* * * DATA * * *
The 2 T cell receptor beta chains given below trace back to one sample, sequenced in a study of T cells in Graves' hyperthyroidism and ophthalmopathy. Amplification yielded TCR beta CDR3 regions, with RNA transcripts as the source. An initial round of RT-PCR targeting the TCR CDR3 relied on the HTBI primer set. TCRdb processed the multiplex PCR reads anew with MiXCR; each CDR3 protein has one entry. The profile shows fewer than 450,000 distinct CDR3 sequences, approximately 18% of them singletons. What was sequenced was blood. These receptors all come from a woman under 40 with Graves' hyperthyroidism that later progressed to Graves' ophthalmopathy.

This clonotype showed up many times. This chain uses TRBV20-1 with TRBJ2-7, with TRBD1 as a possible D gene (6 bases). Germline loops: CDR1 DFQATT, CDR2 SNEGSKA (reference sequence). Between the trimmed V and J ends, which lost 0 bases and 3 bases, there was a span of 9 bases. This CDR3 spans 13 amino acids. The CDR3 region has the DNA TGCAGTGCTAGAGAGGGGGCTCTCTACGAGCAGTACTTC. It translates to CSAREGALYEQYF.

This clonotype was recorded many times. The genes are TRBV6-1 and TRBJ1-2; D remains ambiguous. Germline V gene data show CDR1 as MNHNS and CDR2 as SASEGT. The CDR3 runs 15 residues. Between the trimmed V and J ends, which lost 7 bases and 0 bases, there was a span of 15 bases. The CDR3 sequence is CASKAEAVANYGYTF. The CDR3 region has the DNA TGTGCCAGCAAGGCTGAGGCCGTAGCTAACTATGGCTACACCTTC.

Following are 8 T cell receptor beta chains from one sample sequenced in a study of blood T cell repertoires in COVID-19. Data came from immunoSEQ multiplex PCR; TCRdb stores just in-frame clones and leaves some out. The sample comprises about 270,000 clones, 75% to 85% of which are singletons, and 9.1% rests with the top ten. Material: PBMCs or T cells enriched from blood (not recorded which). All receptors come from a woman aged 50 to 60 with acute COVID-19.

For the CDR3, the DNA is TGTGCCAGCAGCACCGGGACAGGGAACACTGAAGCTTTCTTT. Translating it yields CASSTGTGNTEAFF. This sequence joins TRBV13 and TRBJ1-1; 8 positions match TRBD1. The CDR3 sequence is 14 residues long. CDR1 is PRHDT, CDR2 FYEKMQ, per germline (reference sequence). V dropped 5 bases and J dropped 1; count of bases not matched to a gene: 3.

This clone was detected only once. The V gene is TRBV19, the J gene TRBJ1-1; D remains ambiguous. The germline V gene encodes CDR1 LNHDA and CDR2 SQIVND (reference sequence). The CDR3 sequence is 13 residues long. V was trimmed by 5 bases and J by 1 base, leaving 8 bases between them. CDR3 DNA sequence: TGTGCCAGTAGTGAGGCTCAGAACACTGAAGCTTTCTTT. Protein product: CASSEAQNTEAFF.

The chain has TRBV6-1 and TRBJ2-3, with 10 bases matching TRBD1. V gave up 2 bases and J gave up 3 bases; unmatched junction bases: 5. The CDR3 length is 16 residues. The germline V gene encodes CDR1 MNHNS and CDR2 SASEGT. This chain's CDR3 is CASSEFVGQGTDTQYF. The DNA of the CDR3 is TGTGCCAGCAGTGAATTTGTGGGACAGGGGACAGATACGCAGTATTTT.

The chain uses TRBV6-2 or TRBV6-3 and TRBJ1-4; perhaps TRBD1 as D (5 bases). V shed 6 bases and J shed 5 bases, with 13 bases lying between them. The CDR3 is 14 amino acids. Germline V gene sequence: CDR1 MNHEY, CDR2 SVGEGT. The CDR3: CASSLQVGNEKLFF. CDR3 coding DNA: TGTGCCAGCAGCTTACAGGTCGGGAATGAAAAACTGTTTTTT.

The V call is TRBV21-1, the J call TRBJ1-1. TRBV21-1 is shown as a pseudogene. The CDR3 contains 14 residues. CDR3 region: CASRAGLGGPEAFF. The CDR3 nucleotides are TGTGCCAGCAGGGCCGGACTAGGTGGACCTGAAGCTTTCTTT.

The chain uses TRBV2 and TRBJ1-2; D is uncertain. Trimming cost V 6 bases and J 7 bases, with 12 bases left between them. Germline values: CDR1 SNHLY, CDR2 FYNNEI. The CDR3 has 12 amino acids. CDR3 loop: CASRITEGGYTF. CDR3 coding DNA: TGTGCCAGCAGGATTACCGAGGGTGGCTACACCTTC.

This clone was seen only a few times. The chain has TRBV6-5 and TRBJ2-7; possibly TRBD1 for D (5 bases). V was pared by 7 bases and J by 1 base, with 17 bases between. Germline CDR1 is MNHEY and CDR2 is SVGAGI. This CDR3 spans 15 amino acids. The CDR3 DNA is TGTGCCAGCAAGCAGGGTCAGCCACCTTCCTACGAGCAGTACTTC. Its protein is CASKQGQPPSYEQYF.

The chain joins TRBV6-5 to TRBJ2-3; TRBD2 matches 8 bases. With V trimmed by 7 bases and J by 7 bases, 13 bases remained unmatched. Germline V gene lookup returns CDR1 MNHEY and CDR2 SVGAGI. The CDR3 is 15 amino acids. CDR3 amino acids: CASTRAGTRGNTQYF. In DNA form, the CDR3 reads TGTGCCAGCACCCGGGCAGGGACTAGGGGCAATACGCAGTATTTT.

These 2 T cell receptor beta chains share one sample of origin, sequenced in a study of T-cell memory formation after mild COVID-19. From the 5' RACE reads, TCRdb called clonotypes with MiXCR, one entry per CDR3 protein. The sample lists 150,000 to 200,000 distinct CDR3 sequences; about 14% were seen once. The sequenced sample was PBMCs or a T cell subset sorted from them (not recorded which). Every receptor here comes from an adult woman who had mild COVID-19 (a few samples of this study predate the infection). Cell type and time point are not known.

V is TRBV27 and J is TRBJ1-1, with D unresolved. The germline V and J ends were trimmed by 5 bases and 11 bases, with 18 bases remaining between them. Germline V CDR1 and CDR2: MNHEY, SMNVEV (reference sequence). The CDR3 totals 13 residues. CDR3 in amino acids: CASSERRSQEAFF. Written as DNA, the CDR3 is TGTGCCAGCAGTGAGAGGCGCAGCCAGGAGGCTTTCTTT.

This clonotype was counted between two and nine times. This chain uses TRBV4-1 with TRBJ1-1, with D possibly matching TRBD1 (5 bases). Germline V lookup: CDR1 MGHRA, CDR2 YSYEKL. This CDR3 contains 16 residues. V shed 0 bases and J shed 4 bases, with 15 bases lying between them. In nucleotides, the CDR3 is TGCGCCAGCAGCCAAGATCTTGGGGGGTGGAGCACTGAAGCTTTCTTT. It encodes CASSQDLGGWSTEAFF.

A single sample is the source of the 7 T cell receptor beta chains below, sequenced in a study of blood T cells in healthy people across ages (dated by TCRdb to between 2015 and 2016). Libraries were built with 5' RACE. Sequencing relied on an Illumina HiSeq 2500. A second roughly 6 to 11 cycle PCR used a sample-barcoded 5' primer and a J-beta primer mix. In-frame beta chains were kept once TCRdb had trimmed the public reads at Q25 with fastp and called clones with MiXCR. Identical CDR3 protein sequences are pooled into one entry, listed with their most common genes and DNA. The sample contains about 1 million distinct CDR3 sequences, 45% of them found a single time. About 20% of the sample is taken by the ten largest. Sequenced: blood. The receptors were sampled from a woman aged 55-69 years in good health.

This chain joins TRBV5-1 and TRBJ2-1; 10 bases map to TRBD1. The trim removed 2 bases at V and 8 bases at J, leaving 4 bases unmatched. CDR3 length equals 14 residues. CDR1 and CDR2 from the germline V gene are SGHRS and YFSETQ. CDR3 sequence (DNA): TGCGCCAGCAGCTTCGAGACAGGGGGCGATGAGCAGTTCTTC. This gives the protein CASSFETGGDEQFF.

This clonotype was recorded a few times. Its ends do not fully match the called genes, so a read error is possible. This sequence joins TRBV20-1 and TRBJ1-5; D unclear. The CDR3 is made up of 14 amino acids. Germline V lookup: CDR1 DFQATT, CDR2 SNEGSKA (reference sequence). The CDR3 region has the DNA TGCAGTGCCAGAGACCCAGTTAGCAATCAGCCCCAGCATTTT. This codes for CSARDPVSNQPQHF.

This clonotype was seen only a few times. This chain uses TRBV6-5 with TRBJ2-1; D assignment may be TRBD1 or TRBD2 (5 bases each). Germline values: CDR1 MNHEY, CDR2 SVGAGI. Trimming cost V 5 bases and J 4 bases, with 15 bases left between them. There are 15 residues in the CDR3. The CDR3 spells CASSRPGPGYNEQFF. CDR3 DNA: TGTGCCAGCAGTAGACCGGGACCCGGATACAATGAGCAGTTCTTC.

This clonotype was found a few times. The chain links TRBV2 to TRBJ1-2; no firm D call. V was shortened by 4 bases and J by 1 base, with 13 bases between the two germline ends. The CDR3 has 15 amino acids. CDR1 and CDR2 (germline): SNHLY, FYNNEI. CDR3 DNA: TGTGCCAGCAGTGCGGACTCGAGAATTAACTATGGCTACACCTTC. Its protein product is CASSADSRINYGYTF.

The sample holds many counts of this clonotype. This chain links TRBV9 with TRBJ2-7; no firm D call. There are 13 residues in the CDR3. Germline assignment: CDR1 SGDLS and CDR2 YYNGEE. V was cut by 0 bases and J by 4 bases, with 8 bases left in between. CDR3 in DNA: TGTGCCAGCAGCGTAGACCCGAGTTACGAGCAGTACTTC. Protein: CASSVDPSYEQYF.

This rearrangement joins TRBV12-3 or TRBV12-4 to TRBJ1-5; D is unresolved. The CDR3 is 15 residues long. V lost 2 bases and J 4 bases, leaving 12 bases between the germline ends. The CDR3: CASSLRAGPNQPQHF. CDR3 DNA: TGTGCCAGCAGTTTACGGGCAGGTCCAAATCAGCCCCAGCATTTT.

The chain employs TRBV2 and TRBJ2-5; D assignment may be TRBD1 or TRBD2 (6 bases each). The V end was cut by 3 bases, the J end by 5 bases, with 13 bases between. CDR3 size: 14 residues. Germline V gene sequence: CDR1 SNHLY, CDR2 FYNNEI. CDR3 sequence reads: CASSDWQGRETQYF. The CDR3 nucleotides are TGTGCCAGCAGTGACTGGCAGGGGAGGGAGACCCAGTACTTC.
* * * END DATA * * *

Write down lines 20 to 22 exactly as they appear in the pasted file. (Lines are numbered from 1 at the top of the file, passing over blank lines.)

This clonotype was found a few times. The chain links TRBV2 to TRBJ1-2; no firm D call. V was shortened by 4 bases and J by 1 base, with 13 bases between the two germline ends. The CDR3 has 15 amino acids. CDR1 and CDR2 (germline): SNHLY, FYNNEI. CDR3 DNA: TGTGCCAGCAGTGCGGACTCGAGAATTAACTATGGCTACACCTTC. Its protein product is CASSADSRINYGYTF.

The sample holds many counts of this clonotype. This chain links TRBV9 with TRBJ2-7; no firm D call. There are 13 residues in the CDR3. Germline assignment: CDR1 SGDLS and CDR2 YYNGEE. V was cut by 0 bases and J by 4 bases, with 8 bases left in between. CDR3 in DNA: TGTGCCAGCAGCGTAGACCCGAGTTACGAGCAGTACTTC. Protein: CASSVDPSYEQYF.

This rearrangement joins TRBV12-3 or TRBV12-4 to TRBJ1-5; D is unresolved. The CDR3 is 15 residues long. V lost 2 bases and J 4 bases, leaving 12 bases between the germline ends. The CDR3: CASSLRAGPNQPQHF. CDR3 DNA: TGTGCCAGCAGTTTACGGGCAGGTCCAAATCAGCCCCAGCATTTT.